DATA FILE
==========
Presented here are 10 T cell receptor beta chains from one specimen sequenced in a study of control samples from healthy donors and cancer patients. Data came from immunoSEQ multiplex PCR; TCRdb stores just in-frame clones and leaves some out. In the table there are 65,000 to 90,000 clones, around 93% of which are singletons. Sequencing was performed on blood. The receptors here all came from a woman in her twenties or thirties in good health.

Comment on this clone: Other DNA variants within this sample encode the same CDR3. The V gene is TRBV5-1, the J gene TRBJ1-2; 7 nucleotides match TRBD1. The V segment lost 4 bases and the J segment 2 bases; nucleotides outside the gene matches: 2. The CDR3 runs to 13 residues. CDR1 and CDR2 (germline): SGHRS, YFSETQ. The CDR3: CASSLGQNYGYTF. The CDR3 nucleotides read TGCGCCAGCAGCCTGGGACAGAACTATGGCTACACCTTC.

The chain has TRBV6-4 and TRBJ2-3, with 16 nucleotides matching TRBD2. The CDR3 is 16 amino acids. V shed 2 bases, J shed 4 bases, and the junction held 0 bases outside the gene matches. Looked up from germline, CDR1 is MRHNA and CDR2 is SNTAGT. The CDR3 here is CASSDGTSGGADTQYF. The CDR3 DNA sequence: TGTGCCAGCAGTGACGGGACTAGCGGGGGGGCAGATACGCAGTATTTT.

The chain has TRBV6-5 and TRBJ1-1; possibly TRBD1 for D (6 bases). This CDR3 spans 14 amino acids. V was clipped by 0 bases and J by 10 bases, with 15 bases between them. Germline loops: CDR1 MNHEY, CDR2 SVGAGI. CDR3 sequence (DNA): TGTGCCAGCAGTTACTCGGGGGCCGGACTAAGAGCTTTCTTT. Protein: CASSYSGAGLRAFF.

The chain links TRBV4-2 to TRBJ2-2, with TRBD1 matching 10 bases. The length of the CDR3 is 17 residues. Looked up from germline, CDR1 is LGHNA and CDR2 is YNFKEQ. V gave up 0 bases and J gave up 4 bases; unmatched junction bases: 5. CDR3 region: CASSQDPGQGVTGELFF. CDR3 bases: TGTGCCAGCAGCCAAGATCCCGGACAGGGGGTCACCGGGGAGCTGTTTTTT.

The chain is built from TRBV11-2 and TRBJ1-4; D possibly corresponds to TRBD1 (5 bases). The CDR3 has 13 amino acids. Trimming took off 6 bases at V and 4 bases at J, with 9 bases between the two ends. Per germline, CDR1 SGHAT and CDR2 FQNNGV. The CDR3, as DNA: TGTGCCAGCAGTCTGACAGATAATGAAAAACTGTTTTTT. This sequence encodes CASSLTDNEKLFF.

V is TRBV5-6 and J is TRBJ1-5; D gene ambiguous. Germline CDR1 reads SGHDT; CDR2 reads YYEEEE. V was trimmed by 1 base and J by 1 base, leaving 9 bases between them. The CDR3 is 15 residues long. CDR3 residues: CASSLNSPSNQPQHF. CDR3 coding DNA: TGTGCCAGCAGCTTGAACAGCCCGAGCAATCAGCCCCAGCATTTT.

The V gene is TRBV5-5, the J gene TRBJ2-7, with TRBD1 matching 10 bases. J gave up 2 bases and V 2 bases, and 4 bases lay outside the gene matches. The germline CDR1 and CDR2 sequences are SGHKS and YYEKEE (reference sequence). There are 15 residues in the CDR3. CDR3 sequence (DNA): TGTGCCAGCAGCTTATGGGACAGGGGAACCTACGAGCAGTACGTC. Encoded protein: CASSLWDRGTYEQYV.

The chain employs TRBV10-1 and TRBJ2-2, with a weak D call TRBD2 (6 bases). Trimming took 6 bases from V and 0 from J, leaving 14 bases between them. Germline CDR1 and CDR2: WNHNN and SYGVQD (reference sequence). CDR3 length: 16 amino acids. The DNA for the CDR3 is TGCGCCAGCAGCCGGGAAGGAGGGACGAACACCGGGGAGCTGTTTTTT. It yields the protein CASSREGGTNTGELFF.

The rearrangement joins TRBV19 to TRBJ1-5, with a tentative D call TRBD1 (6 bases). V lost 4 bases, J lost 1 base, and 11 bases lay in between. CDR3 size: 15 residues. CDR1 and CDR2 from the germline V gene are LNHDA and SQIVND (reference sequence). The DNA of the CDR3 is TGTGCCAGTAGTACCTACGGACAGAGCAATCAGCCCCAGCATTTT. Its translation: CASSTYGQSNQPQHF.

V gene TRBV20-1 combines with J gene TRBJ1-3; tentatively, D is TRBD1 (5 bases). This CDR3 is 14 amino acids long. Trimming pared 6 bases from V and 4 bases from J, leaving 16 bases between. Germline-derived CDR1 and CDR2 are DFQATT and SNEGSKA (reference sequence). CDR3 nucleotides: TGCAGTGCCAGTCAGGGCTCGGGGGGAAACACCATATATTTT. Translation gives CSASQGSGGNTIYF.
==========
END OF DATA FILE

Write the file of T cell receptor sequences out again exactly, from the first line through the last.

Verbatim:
Presented here are 10 T cell receptor beta chains from one specimen sequenced in a study of control samples from healthy donors and cancer patients. Data came from immunoSEQ multiplex PCR; TCRdb stores just in-frame clones and leaves some out. In the table there are 65,000 to 90,000 clones, around 93% of which are singletons. Sequencing was performed on blood. The receptors here all came from a woman in her twenties or thirties in good health.

Comment on this clone: Other DNA variants within this sample encode the same CDR3. The V gene is TRBV5-1, the J gene TRBJ1-2; 7 nucleotides match TRBD1. The V segment lost 4 bases and the J segment 2 bases; nucleotides outside the gene matches: 2. The CDR3 runs to 13 residues. CDR1 and CDR2 (germline): SGHRS, YFSETQ. The CDR3: CASSLGQNYGYTF. The CDR3 nucleotides read TGCGCCAGCAGCCTGGGACAGAACTATGGCTACACCTTC.

The chain has TRBV6-4 and TRBJ2-3, with 16 nucleotides matching TRBD2. The CDR3 is 16 amino acids. V shed 2 bases, J shed 4 bases, and the junction held 0 bases outside the gene matches. Looked up from germline, CDR1 is MRHNA and CDR2 is SNTAGT. The CDR3 here is CASSDGTSGGADTQYF. The CDR3 DNA sequence: TGTGCCAGCAGTGACGGGACTAGCGGGGGGGCAGATACGCAGTATTTT.

The chain has TRBV6-5 and TRBJ1-1; possibly TRBD1 for D (6 bases). This CDR3 spans 14 amino acids. V was clipped by 0 bases and J by 10 bases, with 15 bases between them. Germline loops: CDR1 MNHEY, CDR2 SVGAGI. CDR3 sequence (DNA): TGTGCCAGCAGTTACTCGGGGGCCGGACTAAGAGCTTTCTTT. Protein: CASSYSGAGLRAFF.

The chain links TRBV4-2 to TRBJ2-2, with TRBD1 matching 10 bases. The length of the CDR3 is 17 residues. Looked up from germline, CDR1 is LGHNA and CDR2 is YNFKEQ. V gave up 0 bases and J gave up 4 bases; unmatched junction bases: 5. CDR3 region: CASSQDPGQGVTGELFF. CDR3 bases: TGTGCCAGCAGCCAAGATCCCGGACAGGGGGTCACCGGGGAGCTGTTTTTT.

The chain is built from TRBV11-2 and TRBJ1-4; D possibly corresponds to TRBD1 (5 bases). The CDR3 has 13 amino acids. Trimming took off 6 bases at V and 4 bases at J, with 9 bases between the two ends. Per germline, CDR1 SGHAT and CDR2 FQNNGV. The CDR3, as DNA: TGTGCCAGCAGTCTGACAGATAATGAAAAACTGTTTTTT. This sequence encodes CASSLTDNEKLFF.

V is TRBV5-6 and J is TRBJ1-5; D gene ambiguous. Germline CDR1 reads SGHDT; CDR2 reads YYEEEE. V was trimmed by 1 base and J by 1 base, leaving 9 bases between them. The CDR3 is 15 residues long. CDR3 residues: CASSLNSPSNQPQHF. CDR3 coding DNA: TGTGCCAGCAGCTTGAACAGCCCGAGCAATCAGCCCCAGCATTTT.

The V gene is TRBV5-5, the J gene TRBJ2-7, with TRBD1 matching 10 bases. J gave up 2 bases and V 2 bases, and 4 bases lay outside the gene matches. The germline CDR1 and CDR2 sequences are SGHKS and YYEKEE (reference sequence). There are 15 residues in the CDR3. CDR3 sequence (DNA): TGTGCCAGCAGCTTATGGGACAGGGGAACCTACGAGCAGTACGTC. Encoded protein: CASSLWDRGTYEQYV.

The chain employs TRBV10-1 and TRBJ2-2, with a weak D call TRBD2 (6 bases). Trimming took 6 bases from V and 0 from J, leaving 14 bases between them. Germline CDR1 and CDR2: WNHNN and SYGVQD (reference sequence). CDR3 length: 16 amino acids. The DNA for the CDR3 is TGCGCCAGCAGCCGGGAAGGAGGGACGAACACCGGGGAGCTGTTTTTT. It yields the protein CASSREGGTNTGELFF.

The rearrangement joins TRBV19 to TRBJ1-5, with a tentative D call TRBD1 (6 bases). V lost 4 bases, J lost 1 base, and 11 bases lay in between. CDR3 size: 15 residues. CDR1 and CDR2 from the germline V gene are LNHDA and SQIVND (reference sequence). The DNA of the CDR3 is TGTGCCAGTAGTACCTACGGACAGAGCAATCAGCCCCAGCATTTT. Its translation: CASSTYGQSNQPQHF.

V gene TRBV20-1 combines with J gene TRBJ1-3; tentatively, D is TRBD1 (5 bases). This CDR3 is 14 amino acids long. Trimming pared 6 bases from V and 4 bases from J, leaving 16 bases between. Germline-derived CDR1 and CDR2 are DFQATT and SNEGSKA (reference sequence). CDR3 nucleotides: TGCAGTGCCAGTCAGGGCTCGGGGGGAAACACCATATATTTT. Translation gives CSASQGSGGNTIYF.